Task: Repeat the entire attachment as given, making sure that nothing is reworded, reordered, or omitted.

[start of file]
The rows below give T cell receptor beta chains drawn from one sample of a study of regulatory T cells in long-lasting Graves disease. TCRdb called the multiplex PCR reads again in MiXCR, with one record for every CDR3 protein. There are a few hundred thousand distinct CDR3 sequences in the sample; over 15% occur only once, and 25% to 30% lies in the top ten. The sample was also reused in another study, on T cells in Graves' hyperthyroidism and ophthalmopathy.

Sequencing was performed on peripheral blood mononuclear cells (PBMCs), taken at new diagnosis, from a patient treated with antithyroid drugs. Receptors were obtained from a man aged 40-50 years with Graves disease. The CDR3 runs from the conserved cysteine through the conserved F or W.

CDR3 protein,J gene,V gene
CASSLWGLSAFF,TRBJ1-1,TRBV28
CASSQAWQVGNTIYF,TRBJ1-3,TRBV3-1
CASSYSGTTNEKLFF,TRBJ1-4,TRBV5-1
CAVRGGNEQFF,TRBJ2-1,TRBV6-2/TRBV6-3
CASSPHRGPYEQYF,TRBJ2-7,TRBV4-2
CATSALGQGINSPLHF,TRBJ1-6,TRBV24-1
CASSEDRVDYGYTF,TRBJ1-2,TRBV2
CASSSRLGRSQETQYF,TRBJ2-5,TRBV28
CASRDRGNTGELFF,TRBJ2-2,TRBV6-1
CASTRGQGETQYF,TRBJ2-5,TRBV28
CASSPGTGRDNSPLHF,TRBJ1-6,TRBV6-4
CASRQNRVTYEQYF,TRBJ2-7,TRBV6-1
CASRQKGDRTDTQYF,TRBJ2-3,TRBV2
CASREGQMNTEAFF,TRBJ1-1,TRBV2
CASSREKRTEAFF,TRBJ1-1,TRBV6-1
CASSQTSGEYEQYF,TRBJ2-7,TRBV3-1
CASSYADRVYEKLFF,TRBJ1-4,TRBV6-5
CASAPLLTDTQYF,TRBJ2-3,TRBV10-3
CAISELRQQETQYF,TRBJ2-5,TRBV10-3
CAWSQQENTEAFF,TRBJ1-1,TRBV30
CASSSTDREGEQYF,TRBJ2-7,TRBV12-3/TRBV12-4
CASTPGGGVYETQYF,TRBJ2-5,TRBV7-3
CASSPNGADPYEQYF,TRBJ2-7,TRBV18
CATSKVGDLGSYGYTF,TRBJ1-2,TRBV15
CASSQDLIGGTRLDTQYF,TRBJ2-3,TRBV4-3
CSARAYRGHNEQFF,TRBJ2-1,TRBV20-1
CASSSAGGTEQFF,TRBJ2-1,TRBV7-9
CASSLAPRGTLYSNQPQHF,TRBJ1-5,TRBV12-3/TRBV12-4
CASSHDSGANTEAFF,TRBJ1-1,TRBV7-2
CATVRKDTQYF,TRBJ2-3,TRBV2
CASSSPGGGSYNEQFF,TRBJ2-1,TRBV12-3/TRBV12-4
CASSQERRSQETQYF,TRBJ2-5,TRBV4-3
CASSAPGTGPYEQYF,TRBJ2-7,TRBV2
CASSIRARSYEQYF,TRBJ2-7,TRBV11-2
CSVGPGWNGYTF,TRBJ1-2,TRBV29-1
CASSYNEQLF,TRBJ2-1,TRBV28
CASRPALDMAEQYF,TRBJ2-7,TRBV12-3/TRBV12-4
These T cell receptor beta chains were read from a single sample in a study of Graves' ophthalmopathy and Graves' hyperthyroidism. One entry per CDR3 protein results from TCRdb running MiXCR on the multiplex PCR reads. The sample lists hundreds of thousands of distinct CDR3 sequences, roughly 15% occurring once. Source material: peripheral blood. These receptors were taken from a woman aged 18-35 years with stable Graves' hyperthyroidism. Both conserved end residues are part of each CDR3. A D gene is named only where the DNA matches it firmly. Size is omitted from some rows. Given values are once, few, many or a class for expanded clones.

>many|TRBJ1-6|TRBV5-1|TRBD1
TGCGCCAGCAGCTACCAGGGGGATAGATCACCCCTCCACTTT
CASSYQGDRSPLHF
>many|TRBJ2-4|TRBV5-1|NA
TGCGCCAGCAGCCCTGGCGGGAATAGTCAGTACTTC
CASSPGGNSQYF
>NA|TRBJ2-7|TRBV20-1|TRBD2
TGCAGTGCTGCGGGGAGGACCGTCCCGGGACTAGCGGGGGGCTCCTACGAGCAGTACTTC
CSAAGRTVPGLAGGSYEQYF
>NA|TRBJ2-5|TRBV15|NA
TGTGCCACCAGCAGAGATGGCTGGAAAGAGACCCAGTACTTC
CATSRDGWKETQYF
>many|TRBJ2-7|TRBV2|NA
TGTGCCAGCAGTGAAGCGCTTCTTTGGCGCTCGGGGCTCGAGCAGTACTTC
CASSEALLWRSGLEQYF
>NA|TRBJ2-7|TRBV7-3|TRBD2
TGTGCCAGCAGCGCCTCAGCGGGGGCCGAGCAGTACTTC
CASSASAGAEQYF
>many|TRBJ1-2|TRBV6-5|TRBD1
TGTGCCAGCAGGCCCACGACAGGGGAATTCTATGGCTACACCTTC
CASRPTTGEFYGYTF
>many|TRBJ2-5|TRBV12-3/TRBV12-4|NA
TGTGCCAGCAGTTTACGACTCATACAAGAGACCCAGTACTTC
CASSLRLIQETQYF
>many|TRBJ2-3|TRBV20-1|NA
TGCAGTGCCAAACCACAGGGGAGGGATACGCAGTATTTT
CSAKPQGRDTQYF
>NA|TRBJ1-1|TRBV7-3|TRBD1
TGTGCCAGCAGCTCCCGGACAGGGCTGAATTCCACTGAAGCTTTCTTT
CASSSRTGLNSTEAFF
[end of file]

The rows below give T cell receptor beta chains drawn from one sample of a study of regulatory T cells in long-lasting Graves disease. TCRdb called the multiplex PCR reads again in MiXCR, with one record for every CDR3 protein. There are a few hundred thousand distinct CDR3 sequences in the sample; over 15% occur only once, and 25% to 30% lies in the top ten. The sample was also reused in another study, on T cells in Graves' hyperthyroidism and ophthalmopathy.

Sequencing was performed on peripheral blood mononuclear cells (PBMCs), taken at new diagnosis, from a patient treated with antithyroid drugs. Receptors were obtained from a man aged 40-50 years with Graves disease. The CDR3 runs from the conserved cysteine through the conserved F or W.

CDR3 protein,J gene,V gene
CASSLWGLSAFF,TRBJ1-1,TRBV28
CASSQAWQVGNTIYF,TRBJ1-3,TRBV3-1
CASSYSGTTNEKLFF,TRBJ1-4,TRBV5-1
CAVRGGNEQFF,TRBJ2-1,TRBV6-2/TRBV6-3
CASSPHRGPYEQYF,TRBJ2-7,TRBV4-2
CATSALGQGINSPLHF,TRBJ1-6,TRBV24-1
CASSEDRVDYGYTF,TRBJ1-2,TRBV2
CASSSRLGRSQETQYF,TRBJ2-5,TRBV28
CASRDRGNTGELFF,TRBJ2-2,TRBV6-1
CASTRGQGETQYF,TRBJ2-5,TRBV28
CASSPGTGRDNSPLHF,TRBJ1-6,TRBV6-4
CASRQNRVTYEQYF,TRBJ2-7,TRBV6-1
CASRQKGDRTDTQYF,TRBJ2-3,TRBV2
CASREGQMNTEAFF,TRBJ1-1,TRBV2
CASSREKRTEAFF,TRBJ1-1,TRBV6-1
CASSQTSGEYEQYF,TRBJ2-7,TRBV3-1
CASSYADRVYEKLFF,TRBJ1-4,TRBV6-5
CASAPLLTDTQYF,TRBJ2-3,TRBV10-3
CAISELRQQETQYF,TRBJ2-5,TRBV10-3
CAWSQQENTEAFF,TRBJ1-1,TRBV30
CASSSTDREGEQYF,TRBJ2-7,TRBV12-3/TRBV12-4
CASTPGGGVYETQYF,TRBJ2-5,TRBV7-3
CASSPNGADPYEQYF,TRBJ2-7,TRBV18
CATSKVGDLGSYGYTF,TRBJ1-2,TRBV15
CASSQDLIGGTRLDTQYF,TRBJ2-3,TRBV4-3
CSARAYRGHNEQFF,TRBJ2-1,TRBV20-1
CASSSAGGTEQFF,TRBJ2-1,TRBV7-9
CASSLAPRGTLYSNQPQHF,TRBJ1-5,TRBV12-3/TRBV12-4
CASSHDSGANTEAFF,TRBJ1-1,TRBV7-2
CATVRKDTQYF,TRBJ2-3,TRBV2
CASSSPGGGSYNEQFF,TRBJ2-1,TRBV12-3/TRBV12-4
CASSQERRSQETQYF,TRBJ2-5,TRBV4-3
CASSAPGTGPYEQYF,TRBJ2-7,TRBV2
CASSIRARSYEQYF,TRBJ2-7,TRBV11-2
CSVGPGWNGYTF,TRBJ1-2,TRBV29-1
CASSYNEQLF,TRBJ2-1,TRBV28
CASRPALDMAEQYF,TRBJ2-7,TRBV12-3/TRBV12-4
These T cell receptor beta chains were read from a single sample in a study of Graves' ophthalmopathy and Graves' hyperthyroidism. One entry per CDR3 protein results from TCRdb running MiXCR on the multiplex PCR reads. The sample lists hundreds of thousands of distinct CDR3 sequences, roughly 15% occurring once. Source material: peripheral blood. These receptors were taken from a woman aged 18-35 years with stable Graves' hyperthyroidism. Both conserved end residues are part of each CDR3. A D gene is named only where the DNA matches it firmly. Size is omitted from some rows. Given values are once, few, many or a class for expanded clones.

>many|TRBJ1-6|TRBV5-1|TRBD1
TGCGCCAGCAGCTACCAGGGGGATAGATCACCCCTCCACTTT
CASSYQGDRSPLHF
>many|TRBJ2-4|TRBV5-1|NA
TGCGCCAGCAGCCCTGGCGGGAATAGTCAGTACTTC
CASSPGGNSQYF
>NA|TRBJ2-7|TRBV20-1|TRBD2
TGCAGTGCTGCGGGGAGGACCGTCCCGGGACTAGCGGGGGGCTCCTACGAGCAGTACTTC
CSAAGRTVPGLAGGSYEQYF
>NA|TRBJ2-5|TRBV15|NA
TGTGCCACCAGCAGAGATGGCTGGAAAGAGACCCAGTACTTC
CATSRDGWKETQYF
>many|TRBJ2-7|TRBV2|NA
TGTGCCAGCAGTGAAGCGCTTCTTTGGCGCTCGGGGCTCGAGCAGTACTTC
CASSEALLWRSGLEQYF
>NA|TRBJ2-7|TRBV7-3|TRBD2
TGTGCCAGCAGCGCCTCAGCGGGGGCCGAGCAGTACTTC
CASSASAGAEQYF
>many|TRBJ1-2|TRBV6-5|TRBD1
TGTGCCAGCAGGCCCACGACAGGGGAATTCTATGGCTACACCTTC
CASRPTTGEFYGYTF
>many|TRBJ2-5|TRBV12-3/TRBV12-4|NA
TGTGCCAGCAGTTTACGACTCATACAAGAGACCCAGTACTTC
CASSLRLIQETQYF
>many|TRBJ2-3|TRBV20-1|NA
TGCAGTGCCAAACCACAGGGGAGGGATACGCAGTATTTT
CSAKPQGRDTQYF
>NA|TRBJ1-1|TRBV7-3|TRBD1
TGTGCCAGCAGCTCCCGGACAGGGCTGAATTCCACTGAAGCTTTCTTT
CASSSRTGLNSTEAFF